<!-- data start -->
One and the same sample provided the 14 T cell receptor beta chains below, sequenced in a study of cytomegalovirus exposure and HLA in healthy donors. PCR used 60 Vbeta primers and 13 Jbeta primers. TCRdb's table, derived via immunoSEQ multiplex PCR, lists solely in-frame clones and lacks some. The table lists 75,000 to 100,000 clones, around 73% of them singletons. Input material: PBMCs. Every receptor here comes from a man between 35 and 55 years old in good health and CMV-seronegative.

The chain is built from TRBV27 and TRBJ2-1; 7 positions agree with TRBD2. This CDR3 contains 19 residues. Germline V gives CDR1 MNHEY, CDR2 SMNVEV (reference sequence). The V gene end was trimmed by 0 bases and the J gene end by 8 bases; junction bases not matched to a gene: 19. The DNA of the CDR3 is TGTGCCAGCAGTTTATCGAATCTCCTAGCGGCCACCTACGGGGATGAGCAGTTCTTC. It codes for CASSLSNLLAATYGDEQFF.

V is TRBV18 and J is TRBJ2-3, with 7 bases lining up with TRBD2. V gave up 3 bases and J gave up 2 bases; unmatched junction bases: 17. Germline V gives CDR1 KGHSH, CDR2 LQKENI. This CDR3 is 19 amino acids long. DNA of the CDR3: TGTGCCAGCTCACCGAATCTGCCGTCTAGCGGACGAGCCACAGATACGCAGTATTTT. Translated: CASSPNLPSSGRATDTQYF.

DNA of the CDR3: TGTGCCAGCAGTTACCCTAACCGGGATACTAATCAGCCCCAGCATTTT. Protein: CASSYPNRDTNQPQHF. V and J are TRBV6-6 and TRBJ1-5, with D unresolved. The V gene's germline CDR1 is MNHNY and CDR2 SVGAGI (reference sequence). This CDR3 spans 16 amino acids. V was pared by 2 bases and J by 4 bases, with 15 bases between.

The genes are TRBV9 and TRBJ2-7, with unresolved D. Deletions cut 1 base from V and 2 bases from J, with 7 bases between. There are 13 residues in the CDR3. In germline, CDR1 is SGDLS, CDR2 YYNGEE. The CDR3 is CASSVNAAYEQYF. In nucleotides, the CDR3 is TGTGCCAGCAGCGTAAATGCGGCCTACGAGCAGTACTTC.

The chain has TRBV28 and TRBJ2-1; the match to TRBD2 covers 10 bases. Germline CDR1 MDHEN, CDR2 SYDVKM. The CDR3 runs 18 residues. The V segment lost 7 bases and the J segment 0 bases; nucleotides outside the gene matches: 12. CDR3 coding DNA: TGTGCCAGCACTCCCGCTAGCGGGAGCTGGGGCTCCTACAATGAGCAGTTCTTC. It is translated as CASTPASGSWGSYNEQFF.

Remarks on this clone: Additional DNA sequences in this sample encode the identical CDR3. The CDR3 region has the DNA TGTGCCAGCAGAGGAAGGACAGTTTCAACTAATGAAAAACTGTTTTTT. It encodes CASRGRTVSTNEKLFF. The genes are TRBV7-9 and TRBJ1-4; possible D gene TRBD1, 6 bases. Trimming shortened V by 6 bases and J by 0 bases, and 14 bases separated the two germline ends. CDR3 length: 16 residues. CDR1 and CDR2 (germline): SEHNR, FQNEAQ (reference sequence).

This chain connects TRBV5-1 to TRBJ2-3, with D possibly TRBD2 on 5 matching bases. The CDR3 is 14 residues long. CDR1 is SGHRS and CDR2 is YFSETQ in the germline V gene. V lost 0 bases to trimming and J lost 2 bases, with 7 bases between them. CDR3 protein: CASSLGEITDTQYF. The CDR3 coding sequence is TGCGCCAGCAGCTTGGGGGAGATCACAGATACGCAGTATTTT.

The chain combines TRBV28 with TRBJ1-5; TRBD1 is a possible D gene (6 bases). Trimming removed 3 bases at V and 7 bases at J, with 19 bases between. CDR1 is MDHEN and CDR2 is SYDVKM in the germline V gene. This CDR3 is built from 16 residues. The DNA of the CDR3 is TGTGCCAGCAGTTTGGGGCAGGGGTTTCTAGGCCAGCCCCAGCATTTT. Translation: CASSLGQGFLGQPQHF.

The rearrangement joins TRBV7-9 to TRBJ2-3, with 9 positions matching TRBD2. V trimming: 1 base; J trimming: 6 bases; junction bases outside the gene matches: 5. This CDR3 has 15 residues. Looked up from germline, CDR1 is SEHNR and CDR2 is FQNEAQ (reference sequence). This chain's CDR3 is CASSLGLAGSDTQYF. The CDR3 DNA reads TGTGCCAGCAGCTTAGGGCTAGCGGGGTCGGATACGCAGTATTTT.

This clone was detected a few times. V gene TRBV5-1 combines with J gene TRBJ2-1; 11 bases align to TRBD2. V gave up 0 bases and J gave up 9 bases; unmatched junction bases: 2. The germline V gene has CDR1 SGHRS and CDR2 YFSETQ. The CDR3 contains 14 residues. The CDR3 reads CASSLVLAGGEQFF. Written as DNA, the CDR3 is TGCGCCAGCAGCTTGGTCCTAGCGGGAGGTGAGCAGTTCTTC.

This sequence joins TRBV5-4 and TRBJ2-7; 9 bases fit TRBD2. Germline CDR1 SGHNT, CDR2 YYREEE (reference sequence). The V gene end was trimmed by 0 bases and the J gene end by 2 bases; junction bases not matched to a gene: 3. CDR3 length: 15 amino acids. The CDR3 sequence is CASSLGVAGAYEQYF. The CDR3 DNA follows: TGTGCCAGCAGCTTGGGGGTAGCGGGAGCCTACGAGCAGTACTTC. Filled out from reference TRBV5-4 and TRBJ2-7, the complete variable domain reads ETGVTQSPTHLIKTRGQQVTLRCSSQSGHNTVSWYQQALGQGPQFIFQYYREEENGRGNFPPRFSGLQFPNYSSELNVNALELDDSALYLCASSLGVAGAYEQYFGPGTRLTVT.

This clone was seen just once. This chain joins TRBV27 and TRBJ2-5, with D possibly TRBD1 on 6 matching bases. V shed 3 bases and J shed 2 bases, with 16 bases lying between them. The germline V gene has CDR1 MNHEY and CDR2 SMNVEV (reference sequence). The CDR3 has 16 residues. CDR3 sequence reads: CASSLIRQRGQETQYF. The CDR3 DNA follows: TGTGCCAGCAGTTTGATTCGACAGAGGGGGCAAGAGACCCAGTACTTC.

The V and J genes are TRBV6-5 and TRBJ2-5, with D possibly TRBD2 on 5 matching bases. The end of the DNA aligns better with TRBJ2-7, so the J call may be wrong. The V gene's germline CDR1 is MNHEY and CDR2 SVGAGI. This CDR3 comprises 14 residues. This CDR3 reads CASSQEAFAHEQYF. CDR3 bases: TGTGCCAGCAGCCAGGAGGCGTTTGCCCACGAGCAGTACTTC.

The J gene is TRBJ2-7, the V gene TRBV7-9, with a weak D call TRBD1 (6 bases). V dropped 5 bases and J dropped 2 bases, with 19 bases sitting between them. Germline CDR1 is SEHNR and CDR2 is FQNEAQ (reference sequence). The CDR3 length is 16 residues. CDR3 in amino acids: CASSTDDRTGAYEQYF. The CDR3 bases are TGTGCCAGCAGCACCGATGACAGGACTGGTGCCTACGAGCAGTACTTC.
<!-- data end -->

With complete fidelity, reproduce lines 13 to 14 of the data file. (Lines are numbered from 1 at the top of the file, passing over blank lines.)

This clone was seen just once. This chain joins TRBV27 and TRBJ2-5, with D possibly TRBD1 on 6 matching bases. V shed 3 bases and J shed 2 bases, with 16 bases lying between them. The germline V gene has CDR1 MNHEY and CDR2 SMNVEV (reference sequence). The CDR3 has 16 residues. CDR3 sequence reads: CASSLIRQRGQETQYF. The CDR3 DNA follows: TGTGCCAGCAGTTTGATTCGACAGAGGGGGCAAGAGACCCAGTACTTC.

The V and J genes are TRBV6-5 and TRBJ2-5, with D possibly TRBD2 on 5 matching bases. The end of the DNA aligns better with TRBJ2-7, so the J call may be wrong. The V gene's germline CDR1 is MNHEY and CDR2 SVGAGI. This CDR3 comprises 14 residues. This CDR3 reads CASSQEAFAHEQYF. CDR3 bases: TGTGCCAGCAGCCAGGAGGCGTTTGCCCACGAGCAGTACTTC.